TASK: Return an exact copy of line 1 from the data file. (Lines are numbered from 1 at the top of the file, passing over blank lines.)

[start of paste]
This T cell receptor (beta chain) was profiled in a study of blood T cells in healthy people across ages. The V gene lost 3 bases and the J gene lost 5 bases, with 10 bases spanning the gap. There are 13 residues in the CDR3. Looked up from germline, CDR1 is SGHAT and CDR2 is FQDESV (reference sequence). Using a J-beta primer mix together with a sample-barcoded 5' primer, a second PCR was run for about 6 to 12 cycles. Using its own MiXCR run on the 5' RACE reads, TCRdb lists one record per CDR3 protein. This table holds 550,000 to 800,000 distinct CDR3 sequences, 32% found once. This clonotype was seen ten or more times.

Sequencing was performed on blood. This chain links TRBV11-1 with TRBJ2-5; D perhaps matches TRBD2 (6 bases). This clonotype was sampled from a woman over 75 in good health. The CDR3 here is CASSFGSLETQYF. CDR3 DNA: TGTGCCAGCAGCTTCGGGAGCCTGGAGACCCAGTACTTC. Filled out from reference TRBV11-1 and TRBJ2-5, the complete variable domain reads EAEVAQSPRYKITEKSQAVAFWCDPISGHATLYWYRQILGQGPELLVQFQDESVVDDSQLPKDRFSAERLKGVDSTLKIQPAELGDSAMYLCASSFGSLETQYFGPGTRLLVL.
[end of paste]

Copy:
This T cell receptor (beta chain) was profiled in a study of blood T cells in healthy people across ages. The V gene lost 3 bases and the J gene lost 5 bases, with 10 bases spanning the gap. There are 13 residues in the CDR3. Looked up from germline, CDR1 is SGHAT and CDR2 is FQDESV (reference sequence). Using a J-beta primer mix together with a sample-barcoded 5' primer, a second PCR was run for about 6 to 12 cycles. Using its own MiXCR run on the 5' RACE reads, TCRdb lists one record per CDR3 protein. This table holds 550,000 to 800,000 distinct CDR3 sequences, 32% found once. This clonotype was seen ten or more times.